I have since begun indie publishing my own books. My reasons are thus:
1) I'm not afraid of the technical hurdles. Using MS Word and doing precise formatting on things has always been part of my day job, learning a specific version of such for ebook formatting hasn't been hard, though I will admit it's my least favorite part of indie publishing.
2) I have a slight design ethos already--I have a pretty strong idea of what my covers should look like even while just drafting the stories. I am not particularly skilled at execution, but I have strong ideas about look and treatment. Since I began indie publishing, a good girlfriend began doing cover design, and therein lies a match made in heaven. Nothing quite like working with a good friend you really trust.
3) I also have good friends who are editors who have thus far offered me editing for free. It's one of those "you get what you pay for" things and at some point in the near future I will have to invest in proper professional editors, but I'm working my way up to that.
4) While part of my publishing goals include becoming so famous my fans find out where I live and begin camping on my front lawn, thereby requiring us to move, mostly I just want to churn a secondary income that makes me money even when I'm engaged with other things (I do part-time tech consulting work as well as full-time mothering and a hefty load of volunteer commitments, pets, and extended family.) Indie publishing presents me the opportunity to begin earning right away. While I haven't dived as deep as many of my friends have (and thus am not making much more than lunch money at the moment), I have goals to get more of my books up, and expectations that a greater selection will lead to higher sales.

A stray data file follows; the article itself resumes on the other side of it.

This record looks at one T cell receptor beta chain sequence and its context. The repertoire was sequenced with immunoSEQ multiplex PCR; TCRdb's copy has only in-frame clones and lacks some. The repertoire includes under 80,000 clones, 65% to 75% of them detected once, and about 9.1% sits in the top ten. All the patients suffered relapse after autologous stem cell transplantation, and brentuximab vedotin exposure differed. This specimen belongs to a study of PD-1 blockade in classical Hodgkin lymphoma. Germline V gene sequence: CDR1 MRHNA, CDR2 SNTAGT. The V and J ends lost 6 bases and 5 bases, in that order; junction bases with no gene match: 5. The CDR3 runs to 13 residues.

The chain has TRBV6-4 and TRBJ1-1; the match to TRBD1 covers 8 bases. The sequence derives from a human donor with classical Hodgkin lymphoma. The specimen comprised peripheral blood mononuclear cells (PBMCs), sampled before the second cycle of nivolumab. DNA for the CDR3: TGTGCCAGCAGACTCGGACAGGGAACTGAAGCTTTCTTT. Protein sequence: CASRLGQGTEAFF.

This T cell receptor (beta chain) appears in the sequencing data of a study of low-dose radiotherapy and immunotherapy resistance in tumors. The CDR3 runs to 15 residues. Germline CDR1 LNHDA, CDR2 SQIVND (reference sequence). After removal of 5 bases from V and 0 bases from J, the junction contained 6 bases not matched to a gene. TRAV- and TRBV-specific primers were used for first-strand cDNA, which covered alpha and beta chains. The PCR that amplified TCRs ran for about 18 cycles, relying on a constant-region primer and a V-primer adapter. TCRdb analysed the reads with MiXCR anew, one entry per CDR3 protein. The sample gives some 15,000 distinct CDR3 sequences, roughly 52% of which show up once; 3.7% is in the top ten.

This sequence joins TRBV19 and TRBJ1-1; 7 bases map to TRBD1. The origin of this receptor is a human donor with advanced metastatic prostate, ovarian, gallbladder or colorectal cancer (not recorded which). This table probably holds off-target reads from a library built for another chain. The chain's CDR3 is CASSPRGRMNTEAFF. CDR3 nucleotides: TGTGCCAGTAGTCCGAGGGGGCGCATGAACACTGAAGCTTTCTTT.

5) These days, authors are expected to do most of their own promo anyway. I don't do a whole lot, but at least the promo I do do is directly benefiting me.
So there's a different perspective for you. I guess to address the original question, my ideal agent charges nothing, and that's me!
This came up when I went to OSC's writing camp a couple of years ago. His advice was to get representation only for novel length work, but to submit to publishers first and get an agent after an offer is made. This makes it easier to get a good agent and protects you from bad deals hidden in fine print. I imagine who you get as an agent could be somewhat dependent on who is interested in your book. Offers from Tor, Ace, Del Rey, Harper, Bantam, etc. would earn you a fairly good agent. Whether the offer comes from one of these or not, I would then see who all the agent represents and how their careers are going.
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As far as agents go, I fully agree with Dean Wesley Smith: a writer can do everything an agent offers to do. At least if I muck it up I will know it was me and not someone else.
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As someone just now starting to dip his toe in the whole epub idea, good luck KayTi. If you find the magic bullet, please share. I will also accept tips and pointers in the absense of said magic bullet.